Office of Professional Accountability Review Board

Our Mission:

To provide community oversight and awareness of Seattle Police Department practices and its employee accountability system by independently:

  • Reviewing the quality of the accountability system,
  • Promoting public awareness of and full access to the system,
  • Obtaining information and opinions from police officers and the community on police practices and accountability, and
  • Advising the City on police practices and accountability.

Police Accountability in Seattle:In 1992, the City of Seattle appointed its first civilian auditor of the Police Department's Internal Investigations Section. In 1999, in response to concerns from diverse segments of the community, the Seattle City Council created an accountability system of three parts: the Director of theOffice of Professional Accountability (OPA) (a civilian who oversees the former Seattle PD Internal Investigations Section and who reports to the Chief of Police); the OPA Auditor (an independent civilian contractor, appointed by the Mayor and confirmed by the City Council, who audits all complaints and investigations); and the OPA Review Board. In 2002, the three-member OPA Review Board took office. In September 2008, the Review Board was expanded toseven citizens appointed by the City Council. The Seattle system of police accountability is a hybrid model blending theInvestigative Model, the Monitoring Model, and the Auditor/Ombudsman Model from accountability systems across the country.The Role of the Review Board:The OPA Review Board strengthens the system of police accountability by:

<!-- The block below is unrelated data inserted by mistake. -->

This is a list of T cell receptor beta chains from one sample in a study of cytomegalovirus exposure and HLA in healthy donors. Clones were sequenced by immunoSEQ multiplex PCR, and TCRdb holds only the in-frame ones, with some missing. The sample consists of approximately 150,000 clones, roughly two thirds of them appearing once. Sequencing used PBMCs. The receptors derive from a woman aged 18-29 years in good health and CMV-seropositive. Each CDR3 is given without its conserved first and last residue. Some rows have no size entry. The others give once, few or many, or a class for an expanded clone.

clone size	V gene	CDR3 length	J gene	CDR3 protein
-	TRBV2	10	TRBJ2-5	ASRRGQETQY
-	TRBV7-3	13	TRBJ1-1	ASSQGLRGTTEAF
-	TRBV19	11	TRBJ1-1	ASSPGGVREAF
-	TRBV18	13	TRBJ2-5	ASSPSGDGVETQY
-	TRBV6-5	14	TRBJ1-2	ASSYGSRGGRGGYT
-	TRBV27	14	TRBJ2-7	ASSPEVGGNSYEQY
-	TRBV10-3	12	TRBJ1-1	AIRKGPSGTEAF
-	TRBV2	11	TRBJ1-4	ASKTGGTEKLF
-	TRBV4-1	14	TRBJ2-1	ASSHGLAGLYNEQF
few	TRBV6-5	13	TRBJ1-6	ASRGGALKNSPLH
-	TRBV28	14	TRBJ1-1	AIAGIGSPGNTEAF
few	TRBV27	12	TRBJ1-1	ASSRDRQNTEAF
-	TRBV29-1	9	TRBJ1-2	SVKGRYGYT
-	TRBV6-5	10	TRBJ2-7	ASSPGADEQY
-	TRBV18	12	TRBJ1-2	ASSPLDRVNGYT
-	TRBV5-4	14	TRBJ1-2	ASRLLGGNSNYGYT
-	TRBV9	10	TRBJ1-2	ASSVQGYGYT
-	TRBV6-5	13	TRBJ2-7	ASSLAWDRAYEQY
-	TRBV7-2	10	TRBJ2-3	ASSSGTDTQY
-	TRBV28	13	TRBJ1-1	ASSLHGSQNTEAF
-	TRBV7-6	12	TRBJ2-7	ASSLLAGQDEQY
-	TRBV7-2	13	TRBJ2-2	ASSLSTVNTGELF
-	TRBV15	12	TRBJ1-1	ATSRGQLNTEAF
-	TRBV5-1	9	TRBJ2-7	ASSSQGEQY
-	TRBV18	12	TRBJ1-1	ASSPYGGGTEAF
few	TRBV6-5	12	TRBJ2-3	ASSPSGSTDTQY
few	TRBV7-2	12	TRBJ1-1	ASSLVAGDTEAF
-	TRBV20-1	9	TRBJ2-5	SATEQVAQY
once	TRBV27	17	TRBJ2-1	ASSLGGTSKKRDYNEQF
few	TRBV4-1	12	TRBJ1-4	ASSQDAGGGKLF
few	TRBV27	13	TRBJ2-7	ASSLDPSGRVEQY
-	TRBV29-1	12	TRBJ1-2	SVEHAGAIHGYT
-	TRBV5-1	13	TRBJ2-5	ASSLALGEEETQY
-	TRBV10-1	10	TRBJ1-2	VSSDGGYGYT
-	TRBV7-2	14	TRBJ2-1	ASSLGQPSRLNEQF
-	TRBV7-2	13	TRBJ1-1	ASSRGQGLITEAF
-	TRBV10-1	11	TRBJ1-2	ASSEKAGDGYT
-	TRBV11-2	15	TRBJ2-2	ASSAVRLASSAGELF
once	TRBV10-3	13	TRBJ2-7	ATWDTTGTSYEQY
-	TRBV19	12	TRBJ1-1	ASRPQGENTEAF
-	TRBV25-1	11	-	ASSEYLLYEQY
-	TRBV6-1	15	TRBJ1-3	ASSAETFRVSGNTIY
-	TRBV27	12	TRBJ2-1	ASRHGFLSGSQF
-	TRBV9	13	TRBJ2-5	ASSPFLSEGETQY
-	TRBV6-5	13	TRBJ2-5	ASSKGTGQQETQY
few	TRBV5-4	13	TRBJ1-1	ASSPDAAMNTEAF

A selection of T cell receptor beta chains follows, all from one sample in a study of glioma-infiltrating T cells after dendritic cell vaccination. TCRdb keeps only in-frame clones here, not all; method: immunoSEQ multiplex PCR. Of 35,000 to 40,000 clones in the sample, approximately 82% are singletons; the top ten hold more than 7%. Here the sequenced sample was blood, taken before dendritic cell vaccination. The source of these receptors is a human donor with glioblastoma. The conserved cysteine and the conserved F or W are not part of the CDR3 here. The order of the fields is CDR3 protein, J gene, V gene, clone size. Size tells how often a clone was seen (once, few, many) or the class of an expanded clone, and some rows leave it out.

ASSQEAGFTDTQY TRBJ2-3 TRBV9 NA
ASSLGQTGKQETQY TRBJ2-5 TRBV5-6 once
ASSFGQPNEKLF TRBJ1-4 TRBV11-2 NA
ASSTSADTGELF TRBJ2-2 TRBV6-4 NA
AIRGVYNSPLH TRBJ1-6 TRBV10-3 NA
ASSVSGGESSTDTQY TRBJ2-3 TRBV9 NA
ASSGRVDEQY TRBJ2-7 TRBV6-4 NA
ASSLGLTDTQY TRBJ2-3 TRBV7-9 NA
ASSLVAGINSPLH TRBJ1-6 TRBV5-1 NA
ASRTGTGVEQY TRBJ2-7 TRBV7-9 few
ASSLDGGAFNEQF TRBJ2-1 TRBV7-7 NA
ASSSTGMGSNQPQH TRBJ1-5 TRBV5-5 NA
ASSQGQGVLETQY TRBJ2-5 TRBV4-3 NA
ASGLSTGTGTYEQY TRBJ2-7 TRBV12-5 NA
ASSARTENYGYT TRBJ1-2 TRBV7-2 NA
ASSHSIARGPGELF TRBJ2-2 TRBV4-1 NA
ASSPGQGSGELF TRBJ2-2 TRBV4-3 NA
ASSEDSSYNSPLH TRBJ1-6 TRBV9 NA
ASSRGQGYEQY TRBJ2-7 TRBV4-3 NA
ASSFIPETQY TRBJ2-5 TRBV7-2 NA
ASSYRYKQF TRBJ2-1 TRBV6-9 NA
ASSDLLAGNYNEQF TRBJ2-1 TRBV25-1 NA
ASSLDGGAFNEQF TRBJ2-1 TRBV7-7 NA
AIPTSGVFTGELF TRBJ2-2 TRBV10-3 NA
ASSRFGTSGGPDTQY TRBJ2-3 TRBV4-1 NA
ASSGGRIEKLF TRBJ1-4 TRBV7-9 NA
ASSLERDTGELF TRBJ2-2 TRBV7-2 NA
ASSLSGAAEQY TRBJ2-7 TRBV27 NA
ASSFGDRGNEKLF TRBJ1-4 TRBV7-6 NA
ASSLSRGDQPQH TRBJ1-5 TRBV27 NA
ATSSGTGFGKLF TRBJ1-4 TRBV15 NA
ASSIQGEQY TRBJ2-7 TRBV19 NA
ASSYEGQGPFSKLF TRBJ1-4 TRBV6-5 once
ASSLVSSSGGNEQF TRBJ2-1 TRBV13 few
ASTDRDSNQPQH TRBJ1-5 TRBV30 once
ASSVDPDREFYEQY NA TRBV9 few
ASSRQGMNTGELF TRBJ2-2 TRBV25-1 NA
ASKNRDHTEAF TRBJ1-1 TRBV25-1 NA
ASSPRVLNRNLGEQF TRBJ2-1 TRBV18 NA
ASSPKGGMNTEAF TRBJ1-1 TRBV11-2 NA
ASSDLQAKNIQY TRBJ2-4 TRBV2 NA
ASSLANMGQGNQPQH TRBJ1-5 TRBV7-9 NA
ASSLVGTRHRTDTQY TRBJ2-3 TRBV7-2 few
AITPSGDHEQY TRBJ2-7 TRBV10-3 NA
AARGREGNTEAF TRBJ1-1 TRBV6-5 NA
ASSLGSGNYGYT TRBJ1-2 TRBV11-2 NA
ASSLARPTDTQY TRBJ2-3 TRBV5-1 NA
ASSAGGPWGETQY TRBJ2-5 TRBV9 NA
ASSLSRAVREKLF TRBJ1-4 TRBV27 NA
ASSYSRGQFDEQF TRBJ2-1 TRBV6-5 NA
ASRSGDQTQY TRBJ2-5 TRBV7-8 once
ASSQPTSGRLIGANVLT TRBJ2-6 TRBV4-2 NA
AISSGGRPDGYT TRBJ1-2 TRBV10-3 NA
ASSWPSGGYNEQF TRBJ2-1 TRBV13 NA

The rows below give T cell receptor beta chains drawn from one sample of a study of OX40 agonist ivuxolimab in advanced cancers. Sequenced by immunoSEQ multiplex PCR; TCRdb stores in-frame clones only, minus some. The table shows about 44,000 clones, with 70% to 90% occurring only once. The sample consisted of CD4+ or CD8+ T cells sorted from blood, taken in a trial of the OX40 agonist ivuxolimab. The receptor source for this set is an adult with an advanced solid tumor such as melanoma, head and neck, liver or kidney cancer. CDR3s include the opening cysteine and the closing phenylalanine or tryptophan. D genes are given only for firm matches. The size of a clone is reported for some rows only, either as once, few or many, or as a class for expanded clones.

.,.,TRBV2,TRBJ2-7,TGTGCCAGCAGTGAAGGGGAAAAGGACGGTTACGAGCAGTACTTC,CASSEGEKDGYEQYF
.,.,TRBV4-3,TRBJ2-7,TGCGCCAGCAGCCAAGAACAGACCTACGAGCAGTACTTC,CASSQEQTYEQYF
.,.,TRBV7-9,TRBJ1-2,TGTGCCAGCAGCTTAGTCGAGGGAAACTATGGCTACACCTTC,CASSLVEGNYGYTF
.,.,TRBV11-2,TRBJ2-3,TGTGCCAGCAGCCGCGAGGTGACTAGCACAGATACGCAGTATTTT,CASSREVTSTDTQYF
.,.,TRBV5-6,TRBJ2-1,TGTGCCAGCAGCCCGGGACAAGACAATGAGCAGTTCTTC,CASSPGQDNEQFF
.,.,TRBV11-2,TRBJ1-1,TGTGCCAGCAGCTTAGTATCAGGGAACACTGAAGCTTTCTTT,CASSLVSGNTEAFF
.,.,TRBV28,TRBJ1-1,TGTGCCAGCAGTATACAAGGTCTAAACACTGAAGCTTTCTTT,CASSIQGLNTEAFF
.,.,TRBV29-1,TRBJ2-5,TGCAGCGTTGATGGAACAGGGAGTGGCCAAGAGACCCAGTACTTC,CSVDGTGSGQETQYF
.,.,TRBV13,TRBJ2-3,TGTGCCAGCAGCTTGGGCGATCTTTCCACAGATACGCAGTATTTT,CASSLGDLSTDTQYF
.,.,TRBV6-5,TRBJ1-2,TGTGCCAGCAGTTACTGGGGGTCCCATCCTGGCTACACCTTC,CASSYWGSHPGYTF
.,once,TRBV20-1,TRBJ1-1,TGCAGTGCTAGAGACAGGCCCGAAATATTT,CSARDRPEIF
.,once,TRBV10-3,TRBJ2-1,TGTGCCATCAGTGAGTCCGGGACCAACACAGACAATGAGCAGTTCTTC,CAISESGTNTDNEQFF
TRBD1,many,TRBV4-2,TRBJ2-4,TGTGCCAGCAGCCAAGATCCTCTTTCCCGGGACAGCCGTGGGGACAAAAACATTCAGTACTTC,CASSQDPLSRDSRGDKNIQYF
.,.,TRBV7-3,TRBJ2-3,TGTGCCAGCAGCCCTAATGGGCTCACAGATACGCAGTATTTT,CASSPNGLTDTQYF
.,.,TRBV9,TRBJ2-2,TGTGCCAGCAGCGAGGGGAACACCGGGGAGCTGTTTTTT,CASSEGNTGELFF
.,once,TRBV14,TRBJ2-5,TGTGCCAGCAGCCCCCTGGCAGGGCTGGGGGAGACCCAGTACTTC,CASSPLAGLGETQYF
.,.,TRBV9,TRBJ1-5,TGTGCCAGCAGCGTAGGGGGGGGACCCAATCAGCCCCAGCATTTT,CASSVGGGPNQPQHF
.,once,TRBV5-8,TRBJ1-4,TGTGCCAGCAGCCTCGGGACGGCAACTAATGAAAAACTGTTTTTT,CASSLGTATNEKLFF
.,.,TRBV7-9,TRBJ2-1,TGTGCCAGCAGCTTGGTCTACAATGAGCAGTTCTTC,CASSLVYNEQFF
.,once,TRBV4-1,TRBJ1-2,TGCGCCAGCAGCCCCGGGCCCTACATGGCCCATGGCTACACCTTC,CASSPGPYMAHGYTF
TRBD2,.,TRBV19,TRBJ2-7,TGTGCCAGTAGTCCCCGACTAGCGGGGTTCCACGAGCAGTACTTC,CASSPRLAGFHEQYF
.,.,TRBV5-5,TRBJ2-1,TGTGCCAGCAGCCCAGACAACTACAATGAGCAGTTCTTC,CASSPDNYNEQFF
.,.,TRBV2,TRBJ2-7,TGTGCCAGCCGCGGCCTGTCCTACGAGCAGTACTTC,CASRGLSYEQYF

• Soliciting community input about police accountability and police practices,
  • Conducting an independent review of the quality of the OPA complaint and investigation process for fairness,
  • Reviewing police policies and procedures,
  • Researching national trends and best practices on police accountability and police practices,
  • Reporting to the community, City government, and the Police Department, on the citizen input it receives and the results of its independent review and research; and
  • Recommending topics to the OPA Auditor for the Auditor's review of OPA.

Our goal is to build a sense of confidence in the community that police services in Seattle are professional, honest, and free of bias.  We help ensure that complaints against police officers are treated fairly and expeditiously.

Community Outreach: The Review Board holds public meetings twice a month at City Hall, where interested individuals may observe and present their views. The Board meets with community groups to solicit comments and to identify their concerns about police services and reports its findings to the City Council. Review Board members are available to meet with citizens and community groups who have questions or concerns about the accountability process and police policies and procedures. Review Board members are members of the National Association for Civilian Oversight of Law Enforcement where they learn about national trends in police accountability.

All meetings have been cancelled until further notice.